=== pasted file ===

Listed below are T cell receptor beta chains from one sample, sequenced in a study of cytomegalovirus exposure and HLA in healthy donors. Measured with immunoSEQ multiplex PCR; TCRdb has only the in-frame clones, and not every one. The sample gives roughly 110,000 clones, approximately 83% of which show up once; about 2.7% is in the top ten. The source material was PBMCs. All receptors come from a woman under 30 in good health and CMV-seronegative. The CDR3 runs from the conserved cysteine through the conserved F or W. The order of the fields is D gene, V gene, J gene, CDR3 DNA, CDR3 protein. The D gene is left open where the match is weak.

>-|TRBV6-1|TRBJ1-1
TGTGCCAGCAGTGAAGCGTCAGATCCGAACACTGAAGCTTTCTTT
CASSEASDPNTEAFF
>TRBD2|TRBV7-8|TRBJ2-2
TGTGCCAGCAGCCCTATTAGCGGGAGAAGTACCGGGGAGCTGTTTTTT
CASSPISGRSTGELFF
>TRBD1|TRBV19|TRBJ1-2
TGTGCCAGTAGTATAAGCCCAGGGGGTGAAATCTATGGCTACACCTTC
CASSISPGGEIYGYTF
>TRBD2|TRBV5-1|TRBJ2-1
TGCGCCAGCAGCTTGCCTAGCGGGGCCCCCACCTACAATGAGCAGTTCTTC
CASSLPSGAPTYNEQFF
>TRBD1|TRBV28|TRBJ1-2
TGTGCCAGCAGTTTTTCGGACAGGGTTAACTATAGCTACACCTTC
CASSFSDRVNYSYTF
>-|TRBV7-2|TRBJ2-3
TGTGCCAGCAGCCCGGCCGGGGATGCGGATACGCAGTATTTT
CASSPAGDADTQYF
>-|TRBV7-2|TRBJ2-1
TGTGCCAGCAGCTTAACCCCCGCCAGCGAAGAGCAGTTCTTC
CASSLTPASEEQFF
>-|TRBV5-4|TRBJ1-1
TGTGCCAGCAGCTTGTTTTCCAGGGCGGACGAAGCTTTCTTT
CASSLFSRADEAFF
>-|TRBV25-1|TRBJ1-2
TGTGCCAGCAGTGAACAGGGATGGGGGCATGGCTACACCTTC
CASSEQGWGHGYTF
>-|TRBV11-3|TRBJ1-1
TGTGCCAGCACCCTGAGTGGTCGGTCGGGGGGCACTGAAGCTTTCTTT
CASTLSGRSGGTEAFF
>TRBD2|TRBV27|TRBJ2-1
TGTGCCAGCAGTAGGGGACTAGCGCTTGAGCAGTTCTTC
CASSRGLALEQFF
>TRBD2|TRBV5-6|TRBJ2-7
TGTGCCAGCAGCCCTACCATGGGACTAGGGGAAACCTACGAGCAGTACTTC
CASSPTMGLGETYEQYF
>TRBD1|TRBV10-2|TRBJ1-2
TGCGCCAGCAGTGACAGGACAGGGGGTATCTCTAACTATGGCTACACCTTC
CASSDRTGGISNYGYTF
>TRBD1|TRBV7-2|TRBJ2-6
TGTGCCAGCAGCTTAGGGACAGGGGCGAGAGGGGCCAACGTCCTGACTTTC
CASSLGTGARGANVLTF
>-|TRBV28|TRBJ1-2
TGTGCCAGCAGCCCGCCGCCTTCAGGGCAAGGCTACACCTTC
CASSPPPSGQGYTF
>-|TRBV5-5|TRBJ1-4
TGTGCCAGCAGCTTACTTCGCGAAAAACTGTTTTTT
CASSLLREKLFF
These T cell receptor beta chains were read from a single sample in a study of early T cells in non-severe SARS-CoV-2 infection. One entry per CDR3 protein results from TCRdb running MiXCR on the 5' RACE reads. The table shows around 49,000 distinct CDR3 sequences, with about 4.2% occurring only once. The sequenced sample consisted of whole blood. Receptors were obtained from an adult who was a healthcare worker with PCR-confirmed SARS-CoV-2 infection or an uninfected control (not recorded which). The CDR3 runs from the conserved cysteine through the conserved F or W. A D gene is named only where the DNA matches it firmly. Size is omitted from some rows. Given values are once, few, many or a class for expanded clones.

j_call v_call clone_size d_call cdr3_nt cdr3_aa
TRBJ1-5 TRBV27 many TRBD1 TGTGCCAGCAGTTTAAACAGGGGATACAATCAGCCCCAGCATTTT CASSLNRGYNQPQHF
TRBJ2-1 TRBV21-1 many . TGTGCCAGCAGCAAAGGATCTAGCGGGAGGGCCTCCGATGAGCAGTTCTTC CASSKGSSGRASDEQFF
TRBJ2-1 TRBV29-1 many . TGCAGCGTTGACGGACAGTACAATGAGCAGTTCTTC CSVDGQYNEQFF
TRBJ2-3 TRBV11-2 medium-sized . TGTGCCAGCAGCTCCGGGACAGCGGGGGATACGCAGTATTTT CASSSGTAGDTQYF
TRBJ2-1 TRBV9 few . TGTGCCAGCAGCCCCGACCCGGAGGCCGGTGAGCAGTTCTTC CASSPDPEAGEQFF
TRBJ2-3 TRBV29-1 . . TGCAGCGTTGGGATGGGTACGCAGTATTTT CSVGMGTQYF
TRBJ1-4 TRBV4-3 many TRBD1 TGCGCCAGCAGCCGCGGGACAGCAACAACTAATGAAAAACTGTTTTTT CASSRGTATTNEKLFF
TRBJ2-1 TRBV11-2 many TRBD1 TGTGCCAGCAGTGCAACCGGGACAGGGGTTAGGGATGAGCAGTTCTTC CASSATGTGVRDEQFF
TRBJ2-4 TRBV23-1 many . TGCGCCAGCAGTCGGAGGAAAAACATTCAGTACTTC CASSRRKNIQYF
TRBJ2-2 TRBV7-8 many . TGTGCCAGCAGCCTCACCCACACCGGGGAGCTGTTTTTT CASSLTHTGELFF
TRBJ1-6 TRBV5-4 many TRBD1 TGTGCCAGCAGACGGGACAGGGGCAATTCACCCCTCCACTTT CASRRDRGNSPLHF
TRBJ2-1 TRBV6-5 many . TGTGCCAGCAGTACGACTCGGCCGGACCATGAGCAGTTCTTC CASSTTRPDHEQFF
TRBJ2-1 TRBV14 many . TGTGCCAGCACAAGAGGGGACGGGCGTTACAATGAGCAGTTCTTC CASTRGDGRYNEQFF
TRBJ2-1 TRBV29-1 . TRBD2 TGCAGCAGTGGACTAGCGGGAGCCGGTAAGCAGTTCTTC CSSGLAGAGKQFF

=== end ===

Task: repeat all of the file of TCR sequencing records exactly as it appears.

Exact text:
Listed below are T cell receptor beta chains from one sample, sequenced in a study of cytomegalovirus exposure and HLA in healthy donors. Measured with immunoSEQ multiplex PCR; TCRdb has only the in-frame clones, and not every one. The sample gives roughly 110,000 clones, approximately 83% of which show up once; about 2.7% is in the top ten. The source material was PBMCs. All receptors come from a woman under 30 in good health and CMV-seronegative. The CDR3 runs from the conserved cysteine through the conserved F or W. The order of the fields is D gene, V gene, J gene, CDR3 DNA, CDR3 protein. The D gene is left open where the match is weak.

>-|TRBV6-1|TRBJ1-1
TGTGCCAGCAGTGAAGCGTCAGATCCGAACACTGAAGCTTTCTTT
CASSEASDPNTEAFF
>TRBD2|TRBV7-8|TRBJ2-2
TGTGCCAGCAGCCCTATTAGCGGGAGAAGTACCGGGGAGCTGTTTTTT
CASSPISGRSTGELFF
>TRBD1|TRBV19|TRBJ1-2
TGTGCCAGTAGTATAAGCCCAGGGGGTGAAATCTATGGCTACACCTTC
CASSISPGGEIYGYTF
>TRBD2|TRBV5-1|TRBJ2-1
TGCGCCAGCAGCTTGCCTAGCGGGGCCCCCACCTACAATGAGCAGTTCTTC
CASSLPSGAPTYNEQFF
>TRBD1|TRBV28|TRBJ1-2
TGTGCCAGCAGTTTTTCGGACAGGGTTAACTATAGCTACACCTTC
CASSFSDRVNYSYTF
>-|TRBV7-2|TRBJ2-3
TGTGCCAGCAGCCCGGCCGGGGATGCGGATACGCAGTATTTT
CASSPAGDADTQYF
>-|TRBV7-2|TRBJ2-1
TGTGCCAGCAGCTTAACCCCCGCCAGCGAAGAGCAGTTCTTC
CASSLTPASEEQFF
>-|TRBV5-4|TRBJ1-1
TGTGCCAGCAGCTTGTTTTCCAGGGCGGACGAAGCTTTCTTT
CASSLFSRADEAFF
>-|TRBV25-1|TRBJ1-2
TGTGCCAGCAGTGAACAGGGATGGGGGCATGGCTACACCTTC
CASSEQGWGHGYTF
>-|TRBV11-3|TRBJ1-1
TGTGCCAGCACCCTGAGTGGTCGGTCGGGGGGCACTGAAGCTTTCTTT
CASTLSGRSGGTEAFF
>TRBD2|TRBV27|TRBJ2-1
TGTGCCAGCAGTAGGGGACTAGCGCTTGAGCAGTTCTTC
CASSRGLALEQFF
>TRBD2|TRBV5-6|TRBJ2-7
TGTGCCAGCAGCCCTACCATGGGACTAGGGGAAACCTACGAGCAGTACTTC
CASSPTMGLGETYEQYF
>TRBD1|TRBV10-2|TRBJ1-2
TGCGCCAGCAGTGACAGGACAGGGGGTATCTCTAACTATGGCTACACCTTC
CASSDRTGGISNYGYTF
>TRBD1|TRBV7-2|TRBJ2-6
TGTGCCAGCAGCTTAGGGACAGGGGCGAGAGGGGCCAACGTCCTGACTTTC
CASSLGTGARGANVLTF
>-|TRBV28|TRBJ1-2
TGTGCCAGCAGCCCGCCGCCTTCAGGGCAAGGCTACACCTTC
CASSPPPSGQGYTF
>-|TRBV5-5|TRBJ1-4
TGTGCCAGCAGCTTACTTCGCGAAAAACTGTTTTTT
CASSLLREKLFF
These T cell receptor beta chains were read from a single sample in a study of early T cells in non-severe SARS-CoV-2 infection. One entry per CDR3 protein results from TCRdb running MiXCR on the 5' RACE reads. The table shows around 49,000 distinct CDR3 sequences, with about 4.2% occurring only once. The sequenced sample consisted of whole blood. Receptors were obtained from an adult who was a healthcare worker with PCR-confirmed SARS-CoV-2 infection or an uninfected control (not recorded which). The CDR3 runs from the conserved cysteine through the conserved F or W. A D gene is named only where the DNA matches it firmly. Size is omitted from some rows. Given values are once, few, many or a class for expanded clones.

j_call v_call clone_size d_call cdr3_nt cdr3_aa
TRBJ1-5 TRBV27 many TRBD1 TGTGCCAGCAGTTTAAACAGGGGATACAATCAGCCCCAGCATTTT CASSLNRGYNQPQHF
TRBJ2-1 TRBV21-1 many . TGTGCCAGCAGCAAAGGATCTAGCGGGAGGGCCTCCGATGAGCAGTTCTTC CASSKGSSGRASDEQFF
TRBJ2-1 TRBV29-1 many . TGCAGCGTTGACGGACAGTACAATGAGCAGTTCTTC CSVDGQYNEQFF
TRBJ2-3 TRBV11-2 medium-sized . TGTGCCAGCAGCTCCGGGACAGCGGGGGATACGCAGTATTTT CASSSGTAGDTQYF
TRBJ2-1 TRBV9 few . TGTGCCAGCAGCCCCGACCCGGAGGCCGGTGAGCAGTTCTTC CASSPDPEAGEQFF
TRBJ2-3 TRBV29-1 . . TGCAGCGTTGGGATGGGTACGCAGTATTTT CSVGMGTQYF
TRBJ1-4 TRBV4-3 many TRBD1 TGCGCCAGCAGCCGCGGGACAGCAACAACTAATGAAAAACTGTTTTTT CASSRGTATTNEKLFF
TRBJ2-1 TRBV11-2 many TRBD1 TGTGCCAGCAGTGCAACCGGGACAGGGGTTAGGGATGAGCAGTTCTTC CASSATGTGVRDEQFF
TRBJ2-4 TRBV23-1 many . TGCGCCAGCAGTCGGAGGAAAAACATTCAGTACTTC CASSRRKNIQYF
TRBJ2-2 TRBV7-8 many . TGTGCCAGCAGCCTCACCCACACCGGGGAGCTGTTTTTT CASSLTHTGELFF
TRBJ1-6 TRBV5-4 many TRBD1 TGTGCCAGCAGACGGGACAGGGGCAATTCACCCCTCCACTTT CASRRDRGNSPLHF
TRBJ2-1 TRBV6-5 many . TGTGCCAGCAGTACGACTCGGCCGGACCATGAGCAGTTCTTC CASSTTRPDHEQFF
TRBJ2-1 TRBV14 many . TGTGCCAGCACAAGAGGGGACGGGCGTTACAATGAGCAGTTCTTC CASTRGDGRYNEQFF
TRBJ2-1 TRBV29-1 . TRBD2 TGCAGCAGTGGACTAGCGGGAGCCGGTAAGCAGTTCTTC CSSGLAGAGKQFF